Three weeks ago, a resolution as filed by BM Noel Bince with the provincial board seeking to inquire into the status and progress of the campaign vs. illegal gambling. But that effort was suddenly stonewalled. The issue was never calendared that would have prompted PNP’s Acting- Provincial Director Ronald Lee to give the board an update.

Apparently, the board members would rather not rock the boat and leave the good life be, courtesy of illegal gambling.  But if that wasn’t bad enough, the provincial police have not received a specific order from the regional (national headquarters) to stop the operations of the off-fronton jai-alai betting stations in all towns and cities that front for jueteng in the province, and to go to at it hammer and tongs.    

Why the resistance you might ask.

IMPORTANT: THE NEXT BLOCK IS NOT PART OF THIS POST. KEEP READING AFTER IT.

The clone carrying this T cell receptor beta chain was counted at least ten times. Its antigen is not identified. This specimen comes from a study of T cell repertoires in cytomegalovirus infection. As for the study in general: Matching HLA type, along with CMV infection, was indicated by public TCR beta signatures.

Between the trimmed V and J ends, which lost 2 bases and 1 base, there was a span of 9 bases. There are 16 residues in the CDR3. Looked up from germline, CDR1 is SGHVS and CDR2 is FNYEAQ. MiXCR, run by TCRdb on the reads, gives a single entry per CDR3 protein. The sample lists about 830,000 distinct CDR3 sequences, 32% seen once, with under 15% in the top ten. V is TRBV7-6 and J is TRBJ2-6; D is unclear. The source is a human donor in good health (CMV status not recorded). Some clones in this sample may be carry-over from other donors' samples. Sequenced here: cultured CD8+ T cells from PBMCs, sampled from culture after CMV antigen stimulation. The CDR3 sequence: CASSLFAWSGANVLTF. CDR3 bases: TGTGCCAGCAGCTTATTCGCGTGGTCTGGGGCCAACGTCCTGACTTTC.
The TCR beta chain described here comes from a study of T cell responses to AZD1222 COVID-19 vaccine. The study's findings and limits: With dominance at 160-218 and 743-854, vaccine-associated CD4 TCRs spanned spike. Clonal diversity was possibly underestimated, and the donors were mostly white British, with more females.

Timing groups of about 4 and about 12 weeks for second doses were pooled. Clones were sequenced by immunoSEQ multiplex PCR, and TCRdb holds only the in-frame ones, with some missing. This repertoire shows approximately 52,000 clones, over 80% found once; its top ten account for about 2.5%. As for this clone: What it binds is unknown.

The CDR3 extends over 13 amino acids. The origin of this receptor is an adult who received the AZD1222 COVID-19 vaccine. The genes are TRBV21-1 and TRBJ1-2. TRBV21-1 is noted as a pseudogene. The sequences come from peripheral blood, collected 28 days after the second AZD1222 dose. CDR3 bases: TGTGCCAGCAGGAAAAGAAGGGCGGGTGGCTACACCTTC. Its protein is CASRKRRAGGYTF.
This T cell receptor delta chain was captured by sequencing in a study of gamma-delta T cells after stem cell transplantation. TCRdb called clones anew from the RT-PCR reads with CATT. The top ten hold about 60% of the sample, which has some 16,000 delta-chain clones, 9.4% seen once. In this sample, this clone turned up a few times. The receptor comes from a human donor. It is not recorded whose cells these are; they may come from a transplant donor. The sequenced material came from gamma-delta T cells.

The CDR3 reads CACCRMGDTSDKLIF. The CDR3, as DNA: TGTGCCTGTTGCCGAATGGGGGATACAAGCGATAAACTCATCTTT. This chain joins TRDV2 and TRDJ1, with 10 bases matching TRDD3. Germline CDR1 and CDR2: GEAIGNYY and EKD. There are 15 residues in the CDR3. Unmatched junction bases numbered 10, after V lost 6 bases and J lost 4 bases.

The jai-teng (jai-alai-cum-jueteng) operations in the province are so entrenched that all towns and cities have issued the off-fronton operations business permits. Translation: the mayors have locked in their interests in jai-teng.

No one but no one audits the revenues of Meridien Vista Gaming Corp., the holding company of the off-fronton betting stations, yet it doesn’t take one to be a rocket scientist to discern that jai-teng earns millions monthly, enough to make all the ‘boys and girls’ happy.

If local executives continue to defy PDU30 by covering up for jai-teng, it won’t be farfetched to hear him threaten to declare martial law if it is not stopped instantly, because it can.

But knowing how determined PDU30 is to stop corruption, I won’t be surprised if a councilor or a vice mayor or a police chief who shares his advocacy would soon submit to him the list of protectors of jai-teng in Pangasinan.

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BELIEVE IT OR NOT! Here’s a heads- up for the provincial, town and city administrator.